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Heartsongs

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Heartsongs album cover
01
Man I Love
8:33
$0.49
02
Fall
3:32
$0.49
03
Lullabye
6:16
$0.49
04
Free for Three
3:13
$0.49
05
Heartsong
5:07
$0.49
06
Infant Eyes
7:36
$0.49
07
Beam Me Up
4:26
$0.49
08
I Mean You
4:31
$0.49
09
Evanessence
5:34
$0.49
10
Rain Waltz
7:00
$0.49
11
Sphinx
3:39
$0.49
Album Information

Total Tracks: 11   Total Length: 59:27

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eMusic Features

0

Fred Hersch: The Lives of a Cat

By Kevin Whitehead, Contributor

The pianist heard on the newly released 2001 solo recital Fred Hersch Plays Jobim may be the best-known Fred Hersch: a consummate player of lyrical ballads, enriching their melodies and chords in subtle ways. He's a master of singing right-hand lines and impressionist harmonies that recede into the distance. Antonio Carlos Jobim composed classics like "Desafinado," "Corcovado" and "Insensatez" which helped make bossa nova a '60s fad, when he teamed up with saxophonist Stan Getz.… more »

They Say All Music Guide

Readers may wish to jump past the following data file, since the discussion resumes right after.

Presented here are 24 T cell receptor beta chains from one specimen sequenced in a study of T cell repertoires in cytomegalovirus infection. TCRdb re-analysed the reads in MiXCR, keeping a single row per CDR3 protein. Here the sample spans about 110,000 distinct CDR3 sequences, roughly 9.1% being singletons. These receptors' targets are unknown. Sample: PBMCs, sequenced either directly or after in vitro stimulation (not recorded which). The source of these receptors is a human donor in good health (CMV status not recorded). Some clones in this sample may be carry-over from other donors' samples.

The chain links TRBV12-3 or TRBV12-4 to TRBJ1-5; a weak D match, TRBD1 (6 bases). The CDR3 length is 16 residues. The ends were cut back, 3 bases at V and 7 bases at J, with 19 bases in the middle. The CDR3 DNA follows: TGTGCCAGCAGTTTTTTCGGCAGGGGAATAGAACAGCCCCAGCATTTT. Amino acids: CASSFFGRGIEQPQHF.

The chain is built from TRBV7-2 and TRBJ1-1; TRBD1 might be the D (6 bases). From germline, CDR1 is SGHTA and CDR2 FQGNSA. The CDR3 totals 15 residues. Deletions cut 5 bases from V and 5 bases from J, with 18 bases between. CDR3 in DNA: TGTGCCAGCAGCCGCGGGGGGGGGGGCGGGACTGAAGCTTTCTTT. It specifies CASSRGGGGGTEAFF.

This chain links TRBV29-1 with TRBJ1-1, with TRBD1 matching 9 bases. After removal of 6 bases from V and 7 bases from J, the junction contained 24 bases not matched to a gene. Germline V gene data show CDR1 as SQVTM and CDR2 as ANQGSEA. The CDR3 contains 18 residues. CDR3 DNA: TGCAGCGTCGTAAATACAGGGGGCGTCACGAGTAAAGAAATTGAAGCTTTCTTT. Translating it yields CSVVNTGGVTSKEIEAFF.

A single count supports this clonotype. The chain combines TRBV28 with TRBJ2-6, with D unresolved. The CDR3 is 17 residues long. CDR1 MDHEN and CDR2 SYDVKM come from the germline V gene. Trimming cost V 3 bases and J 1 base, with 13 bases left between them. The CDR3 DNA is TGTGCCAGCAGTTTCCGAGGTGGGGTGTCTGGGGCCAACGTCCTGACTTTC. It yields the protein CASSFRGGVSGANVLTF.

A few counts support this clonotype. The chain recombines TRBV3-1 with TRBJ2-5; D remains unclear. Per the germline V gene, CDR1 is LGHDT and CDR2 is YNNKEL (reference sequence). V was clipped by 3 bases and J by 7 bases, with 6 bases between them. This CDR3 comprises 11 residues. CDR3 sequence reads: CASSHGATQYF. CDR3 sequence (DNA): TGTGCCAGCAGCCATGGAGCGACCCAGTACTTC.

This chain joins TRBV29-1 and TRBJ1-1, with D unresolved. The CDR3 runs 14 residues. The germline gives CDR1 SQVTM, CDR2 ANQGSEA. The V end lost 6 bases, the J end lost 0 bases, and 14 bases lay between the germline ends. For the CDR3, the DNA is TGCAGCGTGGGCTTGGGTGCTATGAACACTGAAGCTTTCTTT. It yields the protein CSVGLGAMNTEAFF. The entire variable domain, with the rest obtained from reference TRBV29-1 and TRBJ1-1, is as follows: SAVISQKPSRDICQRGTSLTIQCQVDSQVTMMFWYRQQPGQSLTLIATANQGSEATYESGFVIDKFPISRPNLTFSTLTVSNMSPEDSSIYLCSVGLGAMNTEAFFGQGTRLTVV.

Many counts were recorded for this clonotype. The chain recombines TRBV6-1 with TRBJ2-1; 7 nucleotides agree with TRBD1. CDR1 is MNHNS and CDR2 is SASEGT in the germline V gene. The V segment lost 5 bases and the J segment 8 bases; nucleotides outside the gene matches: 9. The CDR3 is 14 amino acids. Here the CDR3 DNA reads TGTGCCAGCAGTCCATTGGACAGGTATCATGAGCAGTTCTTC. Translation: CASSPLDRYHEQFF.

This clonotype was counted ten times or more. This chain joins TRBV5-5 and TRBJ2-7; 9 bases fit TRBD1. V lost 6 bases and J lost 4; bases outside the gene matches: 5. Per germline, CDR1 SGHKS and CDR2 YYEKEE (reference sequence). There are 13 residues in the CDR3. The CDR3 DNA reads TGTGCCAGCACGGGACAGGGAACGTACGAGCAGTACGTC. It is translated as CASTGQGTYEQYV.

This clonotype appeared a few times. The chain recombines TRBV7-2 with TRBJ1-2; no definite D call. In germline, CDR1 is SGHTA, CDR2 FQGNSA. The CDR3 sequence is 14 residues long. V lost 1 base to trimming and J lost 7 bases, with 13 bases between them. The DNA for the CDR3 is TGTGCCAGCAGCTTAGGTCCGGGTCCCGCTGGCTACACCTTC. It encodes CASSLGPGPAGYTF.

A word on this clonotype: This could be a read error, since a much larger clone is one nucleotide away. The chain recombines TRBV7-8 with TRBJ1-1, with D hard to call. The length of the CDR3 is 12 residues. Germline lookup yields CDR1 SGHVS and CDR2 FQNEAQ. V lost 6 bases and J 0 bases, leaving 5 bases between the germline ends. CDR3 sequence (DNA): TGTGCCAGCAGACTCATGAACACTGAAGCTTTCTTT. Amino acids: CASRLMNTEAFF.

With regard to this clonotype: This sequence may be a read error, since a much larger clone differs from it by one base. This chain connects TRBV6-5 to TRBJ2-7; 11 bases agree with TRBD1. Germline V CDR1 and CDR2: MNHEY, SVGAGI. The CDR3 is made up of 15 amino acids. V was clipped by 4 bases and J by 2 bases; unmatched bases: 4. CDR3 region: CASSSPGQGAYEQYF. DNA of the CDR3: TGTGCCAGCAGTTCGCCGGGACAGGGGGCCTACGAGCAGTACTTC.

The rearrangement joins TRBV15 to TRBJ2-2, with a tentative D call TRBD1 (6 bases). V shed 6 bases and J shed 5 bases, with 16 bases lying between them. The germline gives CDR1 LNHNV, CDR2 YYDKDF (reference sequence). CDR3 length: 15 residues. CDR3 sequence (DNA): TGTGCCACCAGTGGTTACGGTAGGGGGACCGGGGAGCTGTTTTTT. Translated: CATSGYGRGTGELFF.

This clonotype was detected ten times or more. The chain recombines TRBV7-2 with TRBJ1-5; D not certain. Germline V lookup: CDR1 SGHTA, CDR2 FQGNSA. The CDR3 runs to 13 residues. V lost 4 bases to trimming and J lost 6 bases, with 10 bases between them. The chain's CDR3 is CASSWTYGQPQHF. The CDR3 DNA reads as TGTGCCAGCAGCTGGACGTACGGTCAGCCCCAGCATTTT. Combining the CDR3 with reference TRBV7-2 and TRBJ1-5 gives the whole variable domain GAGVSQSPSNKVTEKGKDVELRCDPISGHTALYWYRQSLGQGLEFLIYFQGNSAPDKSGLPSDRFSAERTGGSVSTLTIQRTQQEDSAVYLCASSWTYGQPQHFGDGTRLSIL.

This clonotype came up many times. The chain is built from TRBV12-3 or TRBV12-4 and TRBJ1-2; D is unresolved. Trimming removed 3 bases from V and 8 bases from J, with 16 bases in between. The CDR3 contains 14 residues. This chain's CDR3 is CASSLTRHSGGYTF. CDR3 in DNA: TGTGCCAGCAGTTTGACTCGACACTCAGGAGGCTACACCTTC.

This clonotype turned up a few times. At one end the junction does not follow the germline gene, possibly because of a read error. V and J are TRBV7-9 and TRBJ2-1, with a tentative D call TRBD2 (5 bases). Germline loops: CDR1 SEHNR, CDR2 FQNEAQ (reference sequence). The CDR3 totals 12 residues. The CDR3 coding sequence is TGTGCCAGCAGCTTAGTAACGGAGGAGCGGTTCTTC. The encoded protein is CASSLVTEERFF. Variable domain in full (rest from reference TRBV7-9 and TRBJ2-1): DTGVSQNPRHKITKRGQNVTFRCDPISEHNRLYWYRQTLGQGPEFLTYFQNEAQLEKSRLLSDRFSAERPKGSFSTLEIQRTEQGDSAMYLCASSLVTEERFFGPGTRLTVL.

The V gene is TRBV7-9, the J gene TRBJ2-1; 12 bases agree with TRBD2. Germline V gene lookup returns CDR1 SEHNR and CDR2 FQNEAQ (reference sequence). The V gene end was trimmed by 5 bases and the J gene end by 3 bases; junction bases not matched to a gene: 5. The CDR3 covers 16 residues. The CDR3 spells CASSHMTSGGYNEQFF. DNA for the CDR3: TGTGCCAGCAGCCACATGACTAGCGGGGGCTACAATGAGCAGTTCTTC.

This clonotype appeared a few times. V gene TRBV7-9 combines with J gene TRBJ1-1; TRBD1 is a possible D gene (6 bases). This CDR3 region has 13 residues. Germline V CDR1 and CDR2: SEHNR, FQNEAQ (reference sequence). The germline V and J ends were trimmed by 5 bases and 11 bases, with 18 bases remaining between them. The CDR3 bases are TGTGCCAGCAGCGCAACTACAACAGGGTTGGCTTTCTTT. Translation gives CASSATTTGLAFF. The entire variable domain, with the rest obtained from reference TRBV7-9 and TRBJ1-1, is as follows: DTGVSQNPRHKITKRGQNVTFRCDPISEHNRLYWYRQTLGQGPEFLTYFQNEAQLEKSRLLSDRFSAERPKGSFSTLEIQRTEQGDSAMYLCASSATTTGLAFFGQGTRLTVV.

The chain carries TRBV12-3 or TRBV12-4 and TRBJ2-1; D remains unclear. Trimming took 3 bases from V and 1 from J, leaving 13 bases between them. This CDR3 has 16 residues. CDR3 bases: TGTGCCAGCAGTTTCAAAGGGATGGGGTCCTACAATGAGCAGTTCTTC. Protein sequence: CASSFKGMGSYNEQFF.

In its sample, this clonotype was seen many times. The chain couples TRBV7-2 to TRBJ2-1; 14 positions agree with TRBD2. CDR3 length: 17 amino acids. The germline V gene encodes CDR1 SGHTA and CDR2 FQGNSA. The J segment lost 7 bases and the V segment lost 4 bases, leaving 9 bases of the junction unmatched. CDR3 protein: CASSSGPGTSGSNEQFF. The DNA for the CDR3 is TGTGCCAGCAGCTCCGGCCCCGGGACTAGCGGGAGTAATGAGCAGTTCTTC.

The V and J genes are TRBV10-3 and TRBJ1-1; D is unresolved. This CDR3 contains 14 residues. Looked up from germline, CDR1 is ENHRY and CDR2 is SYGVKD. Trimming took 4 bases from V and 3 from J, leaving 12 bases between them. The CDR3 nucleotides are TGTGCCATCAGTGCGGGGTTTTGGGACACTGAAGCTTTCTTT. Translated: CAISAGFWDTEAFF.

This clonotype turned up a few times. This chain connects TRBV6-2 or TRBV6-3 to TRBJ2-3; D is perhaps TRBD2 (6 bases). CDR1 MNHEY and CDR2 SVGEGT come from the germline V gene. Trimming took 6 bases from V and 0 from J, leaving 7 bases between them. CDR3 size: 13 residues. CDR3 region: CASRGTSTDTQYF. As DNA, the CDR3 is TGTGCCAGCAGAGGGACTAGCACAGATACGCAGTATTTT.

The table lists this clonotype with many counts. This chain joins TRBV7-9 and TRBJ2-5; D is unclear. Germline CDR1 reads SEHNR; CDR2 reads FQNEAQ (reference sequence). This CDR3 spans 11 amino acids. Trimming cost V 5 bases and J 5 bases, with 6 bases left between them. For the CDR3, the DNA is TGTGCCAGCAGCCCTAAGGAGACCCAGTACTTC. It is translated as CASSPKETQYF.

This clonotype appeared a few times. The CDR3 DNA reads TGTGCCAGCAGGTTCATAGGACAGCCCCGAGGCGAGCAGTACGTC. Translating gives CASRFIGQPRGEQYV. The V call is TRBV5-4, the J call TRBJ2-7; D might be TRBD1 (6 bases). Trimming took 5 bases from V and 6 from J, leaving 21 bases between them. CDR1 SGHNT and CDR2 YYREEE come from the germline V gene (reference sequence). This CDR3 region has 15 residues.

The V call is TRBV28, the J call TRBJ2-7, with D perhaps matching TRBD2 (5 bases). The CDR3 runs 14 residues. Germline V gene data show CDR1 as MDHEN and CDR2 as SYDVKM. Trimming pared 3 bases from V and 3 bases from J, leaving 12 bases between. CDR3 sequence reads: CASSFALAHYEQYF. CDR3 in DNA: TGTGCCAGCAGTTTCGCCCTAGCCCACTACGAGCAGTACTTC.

Before Fred Hersch’s star rose during the 1990s, resulting in several Grammy nominations, he was quietly establishing himself as one of the most lyrical up-and-coming pianists, as he demonstrates on these 1989 studio sessions. Accompanied by bassist Michael Formanek and drummer Jeff Hirschfield, he surprises the listener right away with a fresh approach to the oft-heard standard “The Man I Love,” gliding over Hirschfield’s adept brushwork and Formanek’s soft, spacious bassline. Wayne Shorter’s “Infant Eyes” also benefits from Hersch’s minimalist approach, shimmering in an arrangement in which the leader and the bassist alternate solos. But Hersch best demonstrates his considerable gifts as a composer. “Heartsong” is a captivating work that he has sometimes played in a solo setting, though this trio version proves to be explosive. “Evanessence” is a gorgeous tribute to the late Bill Evans, with a superb solo by Formanek reminiscent of Scott LaFaro’s fleet performances with Evans. Although Fred Hersch has made released many memorable CDs since this Sunnyside release, this fine effort is also well worth investigating. – Ken Dryden

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